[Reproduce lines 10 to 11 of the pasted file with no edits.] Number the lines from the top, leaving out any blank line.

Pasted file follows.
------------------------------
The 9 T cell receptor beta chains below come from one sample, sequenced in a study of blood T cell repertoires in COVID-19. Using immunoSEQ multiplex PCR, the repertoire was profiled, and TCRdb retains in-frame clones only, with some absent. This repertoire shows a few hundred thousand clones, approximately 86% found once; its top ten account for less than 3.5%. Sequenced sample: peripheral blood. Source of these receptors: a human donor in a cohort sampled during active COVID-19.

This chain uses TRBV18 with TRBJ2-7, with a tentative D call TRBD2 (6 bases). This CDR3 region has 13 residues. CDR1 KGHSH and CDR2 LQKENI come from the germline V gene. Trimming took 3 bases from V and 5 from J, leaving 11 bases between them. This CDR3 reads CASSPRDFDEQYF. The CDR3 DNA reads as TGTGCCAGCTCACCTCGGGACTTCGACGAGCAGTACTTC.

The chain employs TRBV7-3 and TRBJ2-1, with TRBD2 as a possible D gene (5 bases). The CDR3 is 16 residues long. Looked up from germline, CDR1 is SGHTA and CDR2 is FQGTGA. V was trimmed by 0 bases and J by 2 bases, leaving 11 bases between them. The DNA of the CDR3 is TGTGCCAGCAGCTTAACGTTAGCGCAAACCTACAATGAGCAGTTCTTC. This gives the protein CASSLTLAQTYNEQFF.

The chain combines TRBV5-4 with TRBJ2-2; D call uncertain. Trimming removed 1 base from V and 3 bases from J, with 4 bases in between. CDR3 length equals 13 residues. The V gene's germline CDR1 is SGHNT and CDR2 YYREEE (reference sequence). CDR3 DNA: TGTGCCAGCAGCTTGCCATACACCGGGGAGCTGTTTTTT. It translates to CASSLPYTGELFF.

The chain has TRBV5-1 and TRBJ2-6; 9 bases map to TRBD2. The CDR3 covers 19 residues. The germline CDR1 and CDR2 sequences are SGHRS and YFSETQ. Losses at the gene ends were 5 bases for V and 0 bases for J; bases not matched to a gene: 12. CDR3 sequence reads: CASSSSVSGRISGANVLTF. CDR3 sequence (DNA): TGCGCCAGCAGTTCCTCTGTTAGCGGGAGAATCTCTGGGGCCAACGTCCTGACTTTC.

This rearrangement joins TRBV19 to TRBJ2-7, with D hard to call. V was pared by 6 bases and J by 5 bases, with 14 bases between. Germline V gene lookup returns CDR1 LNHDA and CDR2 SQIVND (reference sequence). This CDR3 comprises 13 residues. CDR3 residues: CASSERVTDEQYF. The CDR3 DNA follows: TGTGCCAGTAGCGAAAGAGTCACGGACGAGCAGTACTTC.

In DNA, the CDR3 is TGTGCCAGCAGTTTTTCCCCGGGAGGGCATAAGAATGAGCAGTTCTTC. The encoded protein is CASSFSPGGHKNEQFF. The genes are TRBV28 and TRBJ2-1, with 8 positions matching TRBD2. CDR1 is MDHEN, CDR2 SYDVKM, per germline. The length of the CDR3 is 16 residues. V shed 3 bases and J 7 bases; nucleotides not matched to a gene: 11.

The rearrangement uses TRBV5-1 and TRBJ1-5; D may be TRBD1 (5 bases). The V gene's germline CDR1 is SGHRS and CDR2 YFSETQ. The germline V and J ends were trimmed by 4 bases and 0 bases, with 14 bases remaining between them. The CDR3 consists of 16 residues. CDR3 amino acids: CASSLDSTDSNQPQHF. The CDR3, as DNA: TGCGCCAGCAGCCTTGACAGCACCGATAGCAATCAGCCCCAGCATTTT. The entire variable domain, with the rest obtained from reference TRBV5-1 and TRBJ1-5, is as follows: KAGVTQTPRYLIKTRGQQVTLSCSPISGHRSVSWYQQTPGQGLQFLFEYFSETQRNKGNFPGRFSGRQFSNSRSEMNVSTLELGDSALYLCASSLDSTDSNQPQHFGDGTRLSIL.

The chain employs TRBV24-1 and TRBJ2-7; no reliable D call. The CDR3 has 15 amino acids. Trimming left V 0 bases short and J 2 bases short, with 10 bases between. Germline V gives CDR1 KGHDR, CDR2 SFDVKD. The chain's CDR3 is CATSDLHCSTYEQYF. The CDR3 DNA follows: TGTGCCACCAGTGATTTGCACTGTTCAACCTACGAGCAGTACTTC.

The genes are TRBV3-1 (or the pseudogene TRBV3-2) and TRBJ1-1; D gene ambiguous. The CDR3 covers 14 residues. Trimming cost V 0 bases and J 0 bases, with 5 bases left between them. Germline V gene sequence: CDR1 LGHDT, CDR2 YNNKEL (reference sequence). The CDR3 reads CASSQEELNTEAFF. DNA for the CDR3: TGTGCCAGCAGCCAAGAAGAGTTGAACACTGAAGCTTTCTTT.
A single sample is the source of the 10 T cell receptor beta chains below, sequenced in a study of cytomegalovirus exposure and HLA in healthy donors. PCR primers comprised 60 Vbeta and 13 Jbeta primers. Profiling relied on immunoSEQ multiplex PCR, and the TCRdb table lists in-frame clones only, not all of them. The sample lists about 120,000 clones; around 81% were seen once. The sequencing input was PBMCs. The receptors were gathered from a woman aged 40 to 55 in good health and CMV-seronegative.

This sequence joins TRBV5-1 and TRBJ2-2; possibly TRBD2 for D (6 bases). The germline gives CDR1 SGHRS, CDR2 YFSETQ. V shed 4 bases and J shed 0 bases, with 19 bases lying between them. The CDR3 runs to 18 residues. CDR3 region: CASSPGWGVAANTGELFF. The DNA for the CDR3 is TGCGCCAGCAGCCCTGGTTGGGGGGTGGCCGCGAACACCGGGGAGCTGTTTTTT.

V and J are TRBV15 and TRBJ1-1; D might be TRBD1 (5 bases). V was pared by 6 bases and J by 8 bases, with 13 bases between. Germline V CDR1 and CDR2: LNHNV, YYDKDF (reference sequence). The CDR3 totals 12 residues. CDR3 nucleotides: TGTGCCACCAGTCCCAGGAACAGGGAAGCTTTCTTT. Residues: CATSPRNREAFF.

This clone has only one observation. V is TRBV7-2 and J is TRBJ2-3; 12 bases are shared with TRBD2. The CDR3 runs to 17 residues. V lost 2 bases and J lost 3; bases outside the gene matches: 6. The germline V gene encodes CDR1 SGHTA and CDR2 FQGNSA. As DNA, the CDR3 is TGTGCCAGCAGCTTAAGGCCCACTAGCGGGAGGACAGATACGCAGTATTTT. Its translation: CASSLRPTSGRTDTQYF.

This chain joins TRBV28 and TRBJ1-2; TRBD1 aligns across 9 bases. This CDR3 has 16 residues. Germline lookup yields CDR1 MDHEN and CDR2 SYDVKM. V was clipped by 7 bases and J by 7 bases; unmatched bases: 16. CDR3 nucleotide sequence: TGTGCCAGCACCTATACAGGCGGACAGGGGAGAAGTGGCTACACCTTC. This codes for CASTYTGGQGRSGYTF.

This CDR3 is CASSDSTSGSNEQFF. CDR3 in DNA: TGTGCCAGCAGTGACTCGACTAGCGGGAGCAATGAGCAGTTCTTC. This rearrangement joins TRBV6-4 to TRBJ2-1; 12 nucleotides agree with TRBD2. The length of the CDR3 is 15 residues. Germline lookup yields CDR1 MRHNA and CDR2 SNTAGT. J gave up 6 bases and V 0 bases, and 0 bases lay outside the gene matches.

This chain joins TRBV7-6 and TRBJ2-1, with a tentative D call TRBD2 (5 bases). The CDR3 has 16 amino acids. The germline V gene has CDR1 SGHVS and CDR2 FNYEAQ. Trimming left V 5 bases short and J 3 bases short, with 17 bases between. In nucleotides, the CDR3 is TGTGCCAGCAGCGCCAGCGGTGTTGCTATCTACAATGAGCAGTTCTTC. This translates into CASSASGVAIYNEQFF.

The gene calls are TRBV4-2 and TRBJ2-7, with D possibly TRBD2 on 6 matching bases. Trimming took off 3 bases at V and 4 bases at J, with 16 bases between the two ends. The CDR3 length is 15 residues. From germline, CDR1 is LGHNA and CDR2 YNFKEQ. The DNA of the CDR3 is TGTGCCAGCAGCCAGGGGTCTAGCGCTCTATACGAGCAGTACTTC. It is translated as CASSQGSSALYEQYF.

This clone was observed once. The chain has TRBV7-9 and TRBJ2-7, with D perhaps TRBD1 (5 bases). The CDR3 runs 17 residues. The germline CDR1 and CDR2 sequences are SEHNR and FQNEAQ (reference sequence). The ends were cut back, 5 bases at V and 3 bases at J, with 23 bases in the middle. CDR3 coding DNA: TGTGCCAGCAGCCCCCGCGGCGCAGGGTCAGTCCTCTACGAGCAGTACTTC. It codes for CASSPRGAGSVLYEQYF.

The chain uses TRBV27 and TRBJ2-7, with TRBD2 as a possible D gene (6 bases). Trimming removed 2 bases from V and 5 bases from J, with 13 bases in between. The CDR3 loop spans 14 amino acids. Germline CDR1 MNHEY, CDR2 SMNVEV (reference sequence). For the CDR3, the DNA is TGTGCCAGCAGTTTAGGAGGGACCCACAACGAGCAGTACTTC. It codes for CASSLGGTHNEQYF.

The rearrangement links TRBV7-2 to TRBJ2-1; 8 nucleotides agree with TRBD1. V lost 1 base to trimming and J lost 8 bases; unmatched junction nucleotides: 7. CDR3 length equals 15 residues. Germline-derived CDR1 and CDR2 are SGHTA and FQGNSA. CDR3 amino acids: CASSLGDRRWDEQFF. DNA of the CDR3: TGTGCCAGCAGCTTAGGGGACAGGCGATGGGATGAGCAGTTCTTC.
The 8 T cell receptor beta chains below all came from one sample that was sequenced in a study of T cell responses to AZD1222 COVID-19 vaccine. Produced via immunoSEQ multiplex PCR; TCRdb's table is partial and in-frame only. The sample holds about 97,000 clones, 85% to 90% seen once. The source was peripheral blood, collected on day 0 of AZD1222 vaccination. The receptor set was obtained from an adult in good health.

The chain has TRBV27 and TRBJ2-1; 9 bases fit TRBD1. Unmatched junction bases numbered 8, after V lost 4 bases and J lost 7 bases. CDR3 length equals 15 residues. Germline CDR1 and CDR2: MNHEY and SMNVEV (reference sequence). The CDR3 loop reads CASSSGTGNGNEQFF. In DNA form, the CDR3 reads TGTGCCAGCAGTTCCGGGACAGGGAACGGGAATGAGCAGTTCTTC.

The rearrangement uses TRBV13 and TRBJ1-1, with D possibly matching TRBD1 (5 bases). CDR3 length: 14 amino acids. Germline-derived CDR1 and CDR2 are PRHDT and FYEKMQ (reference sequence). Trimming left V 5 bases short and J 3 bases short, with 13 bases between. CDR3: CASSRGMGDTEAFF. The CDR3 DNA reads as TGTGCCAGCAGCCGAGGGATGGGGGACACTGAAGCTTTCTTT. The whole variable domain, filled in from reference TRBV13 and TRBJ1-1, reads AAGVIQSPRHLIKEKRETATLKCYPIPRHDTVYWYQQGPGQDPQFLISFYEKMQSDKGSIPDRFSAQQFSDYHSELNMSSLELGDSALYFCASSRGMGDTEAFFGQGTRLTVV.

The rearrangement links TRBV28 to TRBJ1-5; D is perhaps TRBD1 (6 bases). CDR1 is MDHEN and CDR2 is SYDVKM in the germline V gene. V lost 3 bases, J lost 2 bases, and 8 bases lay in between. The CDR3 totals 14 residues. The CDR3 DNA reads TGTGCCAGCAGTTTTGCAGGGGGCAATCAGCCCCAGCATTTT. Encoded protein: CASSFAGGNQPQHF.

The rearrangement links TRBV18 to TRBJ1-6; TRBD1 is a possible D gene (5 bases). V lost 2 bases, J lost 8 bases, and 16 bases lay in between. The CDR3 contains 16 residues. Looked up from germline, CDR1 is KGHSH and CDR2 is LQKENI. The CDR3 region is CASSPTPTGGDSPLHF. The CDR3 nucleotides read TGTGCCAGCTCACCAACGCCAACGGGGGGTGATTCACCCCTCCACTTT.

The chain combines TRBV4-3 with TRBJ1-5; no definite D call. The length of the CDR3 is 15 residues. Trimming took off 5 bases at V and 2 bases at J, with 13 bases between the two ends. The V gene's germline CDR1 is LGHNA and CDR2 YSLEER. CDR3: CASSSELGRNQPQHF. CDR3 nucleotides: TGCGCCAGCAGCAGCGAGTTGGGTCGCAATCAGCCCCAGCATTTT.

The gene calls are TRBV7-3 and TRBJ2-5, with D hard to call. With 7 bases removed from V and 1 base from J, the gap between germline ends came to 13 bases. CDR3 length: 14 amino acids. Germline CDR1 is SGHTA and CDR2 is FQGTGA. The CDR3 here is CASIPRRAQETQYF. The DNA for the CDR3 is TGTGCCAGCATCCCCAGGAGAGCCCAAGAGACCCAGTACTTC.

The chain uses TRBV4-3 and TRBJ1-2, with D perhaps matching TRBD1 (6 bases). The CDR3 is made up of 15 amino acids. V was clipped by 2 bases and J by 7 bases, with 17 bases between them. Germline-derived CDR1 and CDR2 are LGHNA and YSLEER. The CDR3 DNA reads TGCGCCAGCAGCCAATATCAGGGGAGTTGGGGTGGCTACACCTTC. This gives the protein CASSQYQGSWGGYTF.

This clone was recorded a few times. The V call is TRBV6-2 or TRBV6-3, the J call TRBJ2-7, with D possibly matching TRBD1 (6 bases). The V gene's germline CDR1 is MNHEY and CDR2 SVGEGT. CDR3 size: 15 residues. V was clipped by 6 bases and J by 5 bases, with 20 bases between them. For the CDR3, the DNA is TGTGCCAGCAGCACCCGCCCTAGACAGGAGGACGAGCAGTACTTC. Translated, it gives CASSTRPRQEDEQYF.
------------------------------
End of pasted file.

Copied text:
The genes are TRBV3-1 (or the pseudogene TRBV3-2) and TRBJ1-1; D gene ambiguous. The CDR3 covers 14 residues. Trimming cost V 0 bases and J 0 bases, with 5 bases left between them. Germline V gene sequence: CDR1 LGHDT, CDR2 YNNKEL (reference sequence). The CDR3 reads CASSQEELNTEAFF. DNA for the CDR3: TGTGCCAGCAGCCAAGAAGAGTTGAACACTGAAGCTTTCTTT.
A single sample is the source of the 10 T cell receptor beta chains below, sequenced in a study of cytomegalovirus exposure and HLA in healthy donors. PCR primers comprised 60 Vbeta and 13 Jbeta primers. Profiling relied on immunoSEQ multiplex PCR, and the TCRdb table lists in-frame clones only, not all of them. The sample lists about 120,000 clones; around 81% were seen once. The sequencing input was PBMCs. The receptors were gathered from a woman aged 40 to 55 in good health and CMV-seronegative.